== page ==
Sunday, February 27, 2011

A revolution against neoliberalism? - Understanding what we are fighting

A revolution against neoliberalism? - Opinion - Al Jazeera English

This article on Aljazeera focuses on Egypt but could just as well help explain what is happening to the middle class anywhere in the US.

Here is a simple explanation of where we are going in this country:
What is neoliberalism? In his Brief History of Neoliberalism, the eminent social geographer David Harvey outlined "a theory of political economic practices that proposes that human well-being can best be advanced by liberating individual entrepreneurial freedoms and skills within an institutional framework characterised by strong private property rights, free markets, and free trade." Neoliberal states guarantee, by force if necessary, the "proper functioning" of markets; where markets do not exist (for example, in the use of land, water, education, health care, social security, or environmental pollution), then the state should create them.

Guaranteeing the sanctity of markets is supposed to be the limit of legitimate state functions, and state interventions should always be subordinate to markets. All human behavior, and not just the production of goods and services, can be reduced to market transactions.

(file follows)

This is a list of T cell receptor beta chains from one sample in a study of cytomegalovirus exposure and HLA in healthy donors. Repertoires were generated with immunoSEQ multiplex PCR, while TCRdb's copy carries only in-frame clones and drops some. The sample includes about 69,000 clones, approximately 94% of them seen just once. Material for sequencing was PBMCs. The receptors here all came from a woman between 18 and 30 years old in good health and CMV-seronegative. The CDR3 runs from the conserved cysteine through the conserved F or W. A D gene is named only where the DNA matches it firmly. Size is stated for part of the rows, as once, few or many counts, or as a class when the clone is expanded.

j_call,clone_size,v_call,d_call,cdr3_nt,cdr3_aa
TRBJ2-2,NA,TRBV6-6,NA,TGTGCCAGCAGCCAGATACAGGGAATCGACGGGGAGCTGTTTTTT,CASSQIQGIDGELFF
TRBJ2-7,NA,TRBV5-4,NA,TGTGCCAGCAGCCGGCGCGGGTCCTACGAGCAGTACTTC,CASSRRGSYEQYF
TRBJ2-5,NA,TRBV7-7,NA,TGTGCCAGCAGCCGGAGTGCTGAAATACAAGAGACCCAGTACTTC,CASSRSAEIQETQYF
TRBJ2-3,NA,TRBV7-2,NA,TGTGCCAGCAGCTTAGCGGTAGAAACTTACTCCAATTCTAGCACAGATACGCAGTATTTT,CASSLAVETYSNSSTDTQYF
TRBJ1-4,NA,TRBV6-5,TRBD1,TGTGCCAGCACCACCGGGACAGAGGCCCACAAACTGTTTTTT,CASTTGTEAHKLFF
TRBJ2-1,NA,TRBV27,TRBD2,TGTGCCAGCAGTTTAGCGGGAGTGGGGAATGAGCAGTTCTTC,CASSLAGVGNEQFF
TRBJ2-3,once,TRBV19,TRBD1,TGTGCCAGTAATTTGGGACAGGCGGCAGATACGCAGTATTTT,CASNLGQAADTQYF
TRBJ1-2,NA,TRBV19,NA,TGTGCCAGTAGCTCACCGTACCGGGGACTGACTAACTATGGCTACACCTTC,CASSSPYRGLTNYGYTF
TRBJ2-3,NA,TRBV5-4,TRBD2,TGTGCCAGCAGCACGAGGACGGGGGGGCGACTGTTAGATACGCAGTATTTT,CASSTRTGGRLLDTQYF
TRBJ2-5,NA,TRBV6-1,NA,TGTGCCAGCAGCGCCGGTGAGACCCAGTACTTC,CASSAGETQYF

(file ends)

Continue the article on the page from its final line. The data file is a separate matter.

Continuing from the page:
And the application of utopian neoliberalism in the real world leads to deformed societies

In these societies the very rich have one foot in government and the other in big business so they are perfectly positioned to take of advantage of the privatization of government services.

Take this a step further to how Neoliberalism is implemented. The best example of this is Naomi Klein's Shock Doctrine:

Naomi Klein’s book The Shock Doctrine — a searing indictment of neoliberalism which argues that the free-market fundamentalism promoted by economist Milton Friedman (and immensely influential in the United States) is predicated on restructuring economies in the wake of catastrophic disruptions because normally functioning societies and political systems would never vote for it. Disruptions can be natural or man-made, such as … revolutions.

The chapters in The Shock Doctrine on Poland, Russia, and South Africa make interesting reading in the context of Egypt’s revolution (and Wisconsin!). In each case when governments (communist or apartheid) collapsed, "technocrats" were brought in to help run countries that were suddenly without functional governments, and create the institutional infrastructure for their successors. The technocrats always seemed to have dispensed a form of what Klein calls "shock therapy" — the imposition of sweeping privatization programs before dazed populations could consider their options and potentially vote for less ideologically pure options that are in their own interests.